Tags: ALS | ice-bucket challenge | charity | nonprofit

Only 28 Percent of ALS Ice Bucket Donations Used For Research

Image: Only 28 Percent of ALS Ice Bucket Donations Used For Research Manager Bruce Bochy of the San Francisco Giants takes the ALS Ice Bucket Challenge after the game against the Washington Nationals on Aug. 22 in Washington, D.C. (Greg Fiume/Getty Images)

Sunday, 31 Aug 2014 03:40 PM

By Greg Richter

The "ice bucket challenge" to raise support for ALS research has gone viral in recent weeks, drawing celebrities, everyday people and even cartoon character Homer Simpson But critics are now saying only a fraction of the money raised is actually going toward research.

The ALS Association was founded in 1985 to find a cure for amyotrophic lateral sclerosis, also known as "Lou Gehrig’s Disease." So far, almost $100 million has been raised through the ice bucket challenge.

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But critics point to a pie chart on the ALS Association's own website that breaks down how it spends the money it receives. According to the chart, 28 percent is spent on research.

Other expenditures include 19 percent for patient and community services, 32 percent for public and professional education, 14 percent on fundraising and seven percent on administration.

NeoNettle.com notes that the Evangelical Council for Financial Accountability, a Christian charity watchdog group founded by the Rev. Billy Graham, sets an 80 percent standard.

A column on the website Quartz defends the percentages, saying that research alone is not the goal of the ALS Association. When percentages spent on public and professional education and patient and community services is added, the magic number of 80 percent is achieved.

The ALS Association has changed the percentage spent on research from 27 to 28 percent after criticism emerged, explaining on its website that rounding had originally given a total of only 99 percent.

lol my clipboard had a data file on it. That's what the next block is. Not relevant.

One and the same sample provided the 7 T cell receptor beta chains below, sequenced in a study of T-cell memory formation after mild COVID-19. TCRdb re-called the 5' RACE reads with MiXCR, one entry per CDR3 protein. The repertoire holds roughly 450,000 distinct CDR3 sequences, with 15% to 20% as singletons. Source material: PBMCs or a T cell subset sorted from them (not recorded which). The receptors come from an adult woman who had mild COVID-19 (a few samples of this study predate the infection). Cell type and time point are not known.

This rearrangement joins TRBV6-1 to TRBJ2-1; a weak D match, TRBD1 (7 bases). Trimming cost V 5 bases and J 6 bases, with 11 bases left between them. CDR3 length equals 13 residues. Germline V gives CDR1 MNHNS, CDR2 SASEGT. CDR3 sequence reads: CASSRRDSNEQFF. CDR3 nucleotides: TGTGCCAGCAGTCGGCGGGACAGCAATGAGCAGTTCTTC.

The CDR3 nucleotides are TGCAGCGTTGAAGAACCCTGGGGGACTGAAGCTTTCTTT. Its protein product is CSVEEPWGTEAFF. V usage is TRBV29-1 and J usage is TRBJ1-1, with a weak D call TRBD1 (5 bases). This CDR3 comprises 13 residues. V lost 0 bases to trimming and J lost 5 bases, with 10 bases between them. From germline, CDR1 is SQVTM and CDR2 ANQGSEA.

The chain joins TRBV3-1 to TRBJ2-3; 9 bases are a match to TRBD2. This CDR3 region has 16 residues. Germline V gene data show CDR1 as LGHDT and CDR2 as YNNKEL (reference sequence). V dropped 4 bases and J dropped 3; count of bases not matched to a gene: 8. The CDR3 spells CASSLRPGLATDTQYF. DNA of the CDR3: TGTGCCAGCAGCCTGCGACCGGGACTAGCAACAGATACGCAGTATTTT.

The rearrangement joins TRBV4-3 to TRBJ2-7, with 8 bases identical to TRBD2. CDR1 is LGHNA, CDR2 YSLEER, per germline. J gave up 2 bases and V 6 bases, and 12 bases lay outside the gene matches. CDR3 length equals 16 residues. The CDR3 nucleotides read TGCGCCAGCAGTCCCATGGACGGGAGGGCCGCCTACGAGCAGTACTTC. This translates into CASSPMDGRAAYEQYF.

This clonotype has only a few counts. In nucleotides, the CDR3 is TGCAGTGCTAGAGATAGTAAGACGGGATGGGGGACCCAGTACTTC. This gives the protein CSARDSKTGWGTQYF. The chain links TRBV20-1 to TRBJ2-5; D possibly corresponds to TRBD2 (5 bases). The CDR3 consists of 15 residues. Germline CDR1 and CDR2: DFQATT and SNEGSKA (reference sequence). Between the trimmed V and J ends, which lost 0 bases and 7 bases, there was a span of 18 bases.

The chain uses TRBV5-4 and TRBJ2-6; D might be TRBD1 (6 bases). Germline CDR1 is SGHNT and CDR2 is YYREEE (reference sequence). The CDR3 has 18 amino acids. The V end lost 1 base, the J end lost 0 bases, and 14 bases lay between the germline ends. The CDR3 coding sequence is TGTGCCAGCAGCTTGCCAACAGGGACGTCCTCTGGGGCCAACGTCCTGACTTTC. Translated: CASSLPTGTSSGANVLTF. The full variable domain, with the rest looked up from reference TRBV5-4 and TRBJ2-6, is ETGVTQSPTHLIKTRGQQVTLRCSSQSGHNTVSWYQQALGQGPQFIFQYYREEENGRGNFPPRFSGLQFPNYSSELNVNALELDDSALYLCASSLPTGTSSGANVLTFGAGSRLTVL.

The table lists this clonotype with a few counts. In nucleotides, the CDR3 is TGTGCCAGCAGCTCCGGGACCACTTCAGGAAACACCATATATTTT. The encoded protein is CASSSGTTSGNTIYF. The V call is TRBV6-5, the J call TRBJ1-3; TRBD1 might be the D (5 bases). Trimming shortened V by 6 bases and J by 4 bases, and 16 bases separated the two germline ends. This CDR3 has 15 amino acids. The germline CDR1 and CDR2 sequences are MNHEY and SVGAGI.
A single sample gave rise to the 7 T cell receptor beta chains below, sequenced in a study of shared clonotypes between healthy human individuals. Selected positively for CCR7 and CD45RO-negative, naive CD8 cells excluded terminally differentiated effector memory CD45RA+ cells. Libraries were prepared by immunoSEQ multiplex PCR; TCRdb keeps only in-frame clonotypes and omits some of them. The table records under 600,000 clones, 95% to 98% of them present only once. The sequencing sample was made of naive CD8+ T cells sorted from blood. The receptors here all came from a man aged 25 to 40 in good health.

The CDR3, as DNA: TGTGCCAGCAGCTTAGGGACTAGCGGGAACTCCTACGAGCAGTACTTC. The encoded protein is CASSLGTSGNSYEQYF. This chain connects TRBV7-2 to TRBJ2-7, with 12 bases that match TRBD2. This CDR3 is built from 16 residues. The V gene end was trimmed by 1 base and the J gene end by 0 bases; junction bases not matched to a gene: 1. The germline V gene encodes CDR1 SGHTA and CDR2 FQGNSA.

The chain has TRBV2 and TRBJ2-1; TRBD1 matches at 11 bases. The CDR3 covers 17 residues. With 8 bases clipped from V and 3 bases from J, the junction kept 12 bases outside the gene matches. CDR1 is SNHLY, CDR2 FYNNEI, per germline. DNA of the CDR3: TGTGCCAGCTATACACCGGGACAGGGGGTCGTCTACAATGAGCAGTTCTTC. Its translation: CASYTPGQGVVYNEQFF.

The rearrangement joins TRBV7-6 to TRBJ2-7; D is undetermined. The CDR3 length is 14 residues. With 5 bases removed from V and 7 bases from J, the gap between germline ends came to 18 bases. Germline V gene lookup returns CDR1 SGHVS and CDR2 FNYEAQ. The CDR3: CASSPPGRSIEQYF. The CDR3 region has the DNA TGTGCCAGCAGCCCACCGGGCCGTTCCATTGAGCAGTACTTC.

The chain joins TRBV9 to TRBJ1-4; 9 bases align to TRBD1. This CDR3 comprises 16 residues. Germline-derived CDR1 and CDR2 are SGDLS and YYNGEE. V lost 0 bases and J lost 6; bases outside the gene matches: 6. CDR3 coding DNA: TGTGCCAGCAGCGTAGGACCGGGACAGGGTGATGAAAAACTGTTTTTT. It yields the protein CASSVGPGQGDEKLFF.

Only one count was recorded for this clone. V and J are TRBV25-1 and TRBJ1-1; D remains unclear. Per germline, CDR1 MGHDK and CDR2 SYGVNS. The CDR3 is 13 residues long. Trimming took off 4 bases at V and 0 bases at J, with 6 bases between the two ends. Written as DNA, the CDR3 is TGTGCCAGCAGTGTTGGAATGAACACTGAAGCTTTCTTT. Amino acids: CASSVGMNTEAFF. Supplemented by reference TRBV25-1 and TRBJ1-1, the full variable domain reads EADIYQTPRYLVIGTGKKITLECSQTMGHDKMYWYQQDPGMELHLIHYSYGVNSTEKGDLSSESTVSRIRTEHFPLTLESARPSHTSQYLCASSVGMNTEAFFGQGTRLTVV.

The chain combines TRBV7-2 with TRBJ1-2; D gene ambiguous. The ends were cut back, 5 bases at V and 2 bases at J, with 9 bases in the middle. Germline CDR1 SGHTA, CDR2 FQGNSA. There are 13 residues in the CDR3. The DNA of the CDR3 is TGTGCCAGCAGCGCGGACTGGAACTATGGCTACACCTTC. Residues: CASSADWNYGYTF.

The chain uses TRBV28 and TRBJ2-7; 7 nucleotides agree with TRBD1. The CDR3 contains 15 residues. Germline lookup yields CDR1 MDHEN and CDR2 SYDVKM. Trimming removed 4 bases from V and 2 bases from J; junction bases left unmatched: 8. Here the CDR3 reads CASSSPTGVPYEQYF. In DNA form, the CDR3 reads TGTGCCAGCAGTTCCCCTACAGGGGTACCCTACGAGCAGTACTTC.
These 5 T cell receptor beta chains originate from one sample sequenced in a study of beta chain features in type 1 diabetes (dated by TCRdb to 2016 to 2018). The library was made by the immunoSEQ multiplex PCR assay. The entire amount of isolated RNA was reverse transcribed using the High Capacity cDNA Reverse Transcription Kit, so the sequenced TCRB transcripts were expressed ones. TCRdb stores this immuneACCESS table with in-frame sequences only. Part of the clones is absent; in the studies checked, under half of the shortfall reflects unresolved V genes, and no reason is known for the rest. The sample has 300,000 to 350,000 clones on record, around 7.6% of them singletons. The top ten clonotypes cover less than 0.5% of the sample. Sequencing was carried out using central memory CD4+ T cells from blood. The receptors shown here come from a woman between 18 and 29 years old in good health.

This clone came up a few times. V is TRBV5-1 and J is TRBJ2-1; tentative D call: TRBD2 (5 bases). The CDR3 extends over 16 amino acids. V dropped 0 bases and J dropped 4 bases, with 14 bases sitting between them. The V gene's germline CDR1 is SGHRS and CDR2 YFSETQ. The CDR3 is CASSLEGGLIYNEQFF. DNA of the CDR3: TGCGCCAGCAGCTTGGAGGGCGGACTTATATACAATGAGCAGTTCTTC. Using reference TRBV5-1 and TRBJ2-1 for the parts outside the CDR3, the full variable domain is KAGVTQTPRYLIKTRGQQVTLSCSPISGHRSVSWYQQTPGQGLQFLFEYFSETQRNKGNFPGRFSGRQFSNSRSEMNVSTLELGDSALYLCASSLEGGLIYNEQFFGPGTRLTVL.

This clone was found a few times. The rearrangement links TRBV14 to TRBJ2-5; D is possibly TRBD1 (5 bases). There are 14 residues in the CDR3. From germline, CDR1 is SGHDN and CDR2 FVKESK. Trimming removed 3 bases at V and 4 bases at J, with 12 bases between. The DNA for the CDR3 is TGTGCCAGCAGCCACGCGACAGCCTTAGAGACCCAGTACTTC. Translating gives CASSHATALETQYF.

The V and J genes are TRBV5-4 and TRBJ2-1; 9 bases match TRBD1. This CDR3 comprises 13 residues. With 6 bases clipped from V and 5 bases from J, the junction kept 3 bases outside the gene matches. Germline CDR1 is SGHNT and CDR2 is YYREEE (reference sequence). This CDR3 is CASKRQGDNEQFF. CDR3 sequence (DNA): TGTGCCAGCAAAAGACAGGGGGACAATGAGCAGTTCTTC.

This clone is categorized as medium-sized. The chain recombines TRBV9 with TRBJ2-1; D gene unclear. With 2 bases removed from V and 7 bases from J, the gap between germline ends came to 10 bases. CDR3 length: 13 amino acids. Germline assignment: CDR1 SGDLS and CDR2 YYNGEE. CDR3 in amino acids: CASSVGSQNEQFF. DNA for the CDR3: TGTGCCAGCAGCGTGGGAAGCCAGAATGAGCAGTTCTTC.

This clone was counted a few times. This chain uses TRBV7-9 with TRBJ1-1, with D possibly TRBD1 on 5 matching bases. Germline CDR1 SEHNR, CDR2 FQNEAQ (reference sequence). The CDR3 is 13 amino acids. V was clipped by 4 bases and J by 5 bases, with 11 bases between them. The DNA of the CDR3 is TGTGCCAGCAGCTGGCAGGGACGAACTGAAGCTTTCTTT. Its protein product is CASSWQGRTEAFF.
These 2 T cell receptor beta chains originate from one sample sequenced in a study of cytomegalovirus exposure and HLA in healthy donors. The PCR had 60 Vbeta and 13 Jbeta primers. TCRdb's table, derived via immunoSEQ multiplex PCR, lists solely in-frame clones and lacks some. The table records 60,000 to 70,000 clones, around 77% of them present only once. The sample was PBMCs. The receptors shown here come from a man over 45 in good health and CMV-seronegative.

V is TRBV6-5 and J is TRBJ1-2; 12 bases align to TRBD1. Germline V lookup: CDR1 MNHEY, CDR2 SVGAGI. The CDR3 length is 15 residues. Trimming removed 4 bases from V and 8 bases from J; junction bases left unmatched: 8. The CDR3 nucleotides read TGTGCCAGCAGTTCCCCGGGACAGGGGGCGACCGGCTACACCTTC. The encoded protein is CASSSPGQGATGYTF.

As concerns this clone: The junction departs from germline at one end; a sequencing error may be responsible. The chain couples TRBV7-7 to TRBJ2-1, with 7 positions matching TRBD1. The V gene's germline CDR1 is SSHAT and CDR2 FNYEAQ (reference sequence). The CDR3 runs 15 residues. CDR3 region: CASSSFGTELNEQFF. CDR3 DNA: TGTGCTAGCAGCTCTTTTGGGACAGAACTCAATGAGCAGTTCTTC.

Quartz also defended the ALS Association against criticism of its executive pay. Though several top executives receive six-figure salaries, their pay is not out of line with similar charities, it said.

But the website Health Impact News noted that the $1.9 million on the pie chart spent on administration doesn't cover all employee salaries.

Under "other salaries and wages," the group listed $3.6 million. They also reflected another half million was spent on pension plans and employee benefits and non-employee labor costs $4 million. Travel expenses topped $1.3 million.

Salaries of top ALS Foundation executives:

Name Title Salary
Jane H. Gilbert President and CEO $339,475
Daniel M. Reznikov Chief Financial Officer $201,260
Steve Gibson Chief Public Policy Officer $182,862
Kimberly Maginnis Chief of Care Services Officer $160,646
Lance Slaughter Chief Chapter Relations and Development Officer $152,692
Michelle Keegan Chief Development Officer $178,744
John Applegate Association Finance Officer $118,730
David Moses Director of Planned Giving $112, 509
Carrie Munk Chief Communications and Marketing Officer $142,875
Patrick Wildman Director of Public Policy $112,358
Kathi Kromer Director of State Advocacy $110,661

Source: healthimpactnews.com

That put total labor costs at $12.5 million out of $24 million in income, Health Impact News reported.

The website also notes that since the ALS Association's founding, it has yet to find a cure for the disease. It also leans heavily toward pharmaceuticals while ignoring other possible treatments, the site said.

The ice bucket challenge also has come under fire from pro-life groups because embryonic stem cells are used during research.

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